Book Reviews / Mission Studies 27 (2010) 91–138 93 Border Crossings: Cross-Cultural Hermeneutics. Edited by D. N. Premnath. Maryknoll, New York, US 2007. Pp. viii +179. $40.00. Everyday Th eology: How to Read Cultural Texts and Interpret Trends . Edited by Kevin J. Van- hoozer, Charles A
Border Crossings: Cross-Cultural Hermeneutics. Edited by D. N. Premnath. Maryknoll, New York, US 2007. Pp. viii +179. $40.00. Everyday Theology: How to Read Cultural Texts and Interpret Trends. Edited by Kevin J. Vanhoozer, Charles A. Anderson, and Michael J. Sleasman. Grand Rapids, Michigan, US, Baker Academic Books 2007. Pp. 287. $23.99.
A Formal Analysis with Preliminary Suggestions for a Chinese, Cross-Cultural Hermeneutic
Major portions of the book employ rhetorical, sociological, archaeological, and historical-critical approaches to examine the triangular interaction between Paul, the Corinthians, and the biblical texts, paying particular attention to the complex configuration of the Corinthian congregation, including the influence of proto-Gnosticism, as well as the ways Paul responded to the shifting situation and different issues.
The two chapters on rhetorical-hermeneutical theory and criticism are especially creative as the author suggests a Chinese hermeneutic for cross-cultural dialogues, the issue of ancestor worship being a specific example.
. In a third part the author offers several hermeneutical observations, suggesting that “linear” hermeneutics should be replaced by a hermeneutics of conversation. To counteract the absolutizing of our own situation and experience, it is necessary to stimulate a cross-cultural missiological
Russell T. McCutcheon
that you know what I’m talking about. It was this hunch about the universality of the hunch that first made me feel that hunches were cross-cultural—a feeling that, over time, led to my belief that a rigorous, scientific study of the meaning and the rich variety of hunches was worth pursuing. But it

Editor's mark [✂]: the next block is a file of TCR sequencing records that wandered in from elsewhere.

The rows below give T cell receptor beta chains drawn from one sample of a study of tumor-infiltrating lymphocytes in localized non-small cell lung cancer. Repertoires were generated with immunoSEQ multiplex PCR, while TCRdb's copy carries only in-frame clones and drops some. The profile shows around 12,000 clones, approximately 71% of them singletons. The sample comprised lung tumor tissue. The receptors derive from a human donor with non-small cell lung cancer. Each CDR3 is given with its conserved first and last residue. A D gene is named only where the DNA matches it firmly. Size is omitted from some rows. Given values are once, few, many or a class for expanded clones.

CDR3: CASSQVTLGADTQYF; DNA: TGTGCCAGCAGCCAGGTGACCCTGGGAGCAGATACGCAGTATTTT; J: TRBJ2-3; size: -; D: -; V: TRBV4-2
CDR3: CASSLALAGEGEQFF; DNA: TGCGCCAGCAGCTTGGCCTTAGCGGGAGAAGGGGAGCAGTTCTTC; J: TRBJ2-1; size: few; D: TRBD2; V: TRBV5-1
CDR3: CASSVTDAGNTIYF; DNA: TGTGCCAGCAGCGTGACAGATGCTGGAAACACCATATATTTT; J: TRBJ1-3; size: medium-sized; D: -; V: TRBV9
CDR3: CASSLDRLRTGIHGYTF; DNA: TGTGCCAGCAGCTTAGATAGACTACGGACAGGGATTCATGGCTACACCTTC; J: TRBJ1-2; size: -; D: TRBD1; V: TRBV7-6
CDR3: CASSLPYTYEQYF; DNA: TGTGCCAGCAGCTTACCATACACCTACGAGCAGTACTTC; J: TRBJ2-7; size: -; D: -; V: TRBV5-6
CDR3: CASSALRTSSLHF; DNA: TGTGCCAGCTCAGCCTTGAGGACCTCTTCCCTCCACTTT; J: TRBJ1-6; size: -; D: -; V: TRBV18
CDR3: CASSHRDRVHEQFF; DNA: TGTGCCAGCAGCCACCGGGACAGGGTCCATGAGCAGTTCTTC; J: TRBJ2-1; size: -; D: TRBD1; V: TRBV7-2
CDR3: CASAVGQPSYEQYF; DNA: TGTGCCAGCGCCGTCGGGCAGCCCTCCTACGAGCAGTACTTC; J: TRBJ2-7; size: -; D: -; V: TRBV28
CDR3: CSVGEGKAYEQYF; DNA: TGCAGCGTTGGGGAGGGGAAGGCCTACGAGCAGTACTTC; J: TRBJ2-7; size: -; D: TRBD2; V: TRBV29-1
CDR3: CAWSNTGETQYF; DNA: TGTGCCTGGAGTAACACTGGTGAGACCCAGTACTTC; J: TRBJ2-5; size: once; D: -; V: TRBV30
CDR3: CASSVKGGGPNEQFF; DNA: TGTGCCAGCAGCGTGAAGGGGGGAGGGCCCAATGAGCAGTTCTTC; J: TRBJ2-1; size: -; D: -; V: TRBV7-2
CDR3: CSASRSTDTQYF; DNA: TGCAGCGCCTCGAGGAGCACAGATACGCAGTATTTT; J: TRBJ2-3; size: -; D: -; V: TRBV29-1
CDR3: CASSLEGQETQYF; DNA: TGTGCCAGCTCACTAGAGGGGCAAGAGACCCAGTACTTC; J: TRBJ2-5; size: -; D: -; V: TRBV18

Power, Purity and Desire
Edited by Melissa Dearey, Susana Nicolás and Roger Davis
A Dialogue Between Chinese and Western Philosophical Approaches
Edited by Karl-Heinz Pohl
The papers deal with various topics of cross-cultural hermeneutics, such as differences between Chinese and Western concepts of man’s relation to the universe, human rights, self and community, good and evil, and beauty. In some of the contributions attempts are made to adapt the Chinese philosophical inheritance to the modern or post-modern condition. A useful reference for all those - historians of ideas, political scientists, and China watchers alike - who want to understand the dynamics of the cultural flow between East and West and the significance of Chinese thought in a global context.
Governing Technology through Public Participation
Edited by Alfons Bora and Heiko Hausendorf
Contributors are Gabriele Abels, Matthias Baier, Alfons Bora, Elena Collavin, Heiko Hausendorf, Zsuzsanna Iványi, András Kertész, Les Levidow, Kornélia Marinecz, Peter Münte, Patrick O’Mahony, Giuseppe Pellegrini, and Henrik Rahm.
Editor-in-Chief Gerald Cipriani
Dialogue, in this context, means a mode of relationship that lets cultural formations unfold by bringing together human beings and, for example, their natural environment, their historical past, traditions, external cultural influences, contemporary trends, other communities, or simply other persons in conversation.
Culture and Dialogue provides a forum for researchers from philosophy as well as other disciplines, who study cultural formations dialogically, through comparative analysis, or within the tradition of hermeneutics. For each issue, the journal seeks to bring manuscripts together with a common denominator. The language of the journal is English, but submissions in other languages including German, traditional Chinese, French and Japanese may be considered for special issues with guest editors.
Need support prior to submitting your manuscript? Make the process of preparing and submitting a manuscript easier with Brill's suite of author services, an online platform that connects academics seeking support for their work with specialized experts who can help.
not to do justice to the concept of complementarity as it is developed in science. The last part of this article regards the issue of inter- or cross-cultural theology. Brinkman sees the same hermeneutics as valid in inter-religious dialogue as well. But is comple- mentarity to be expected here? E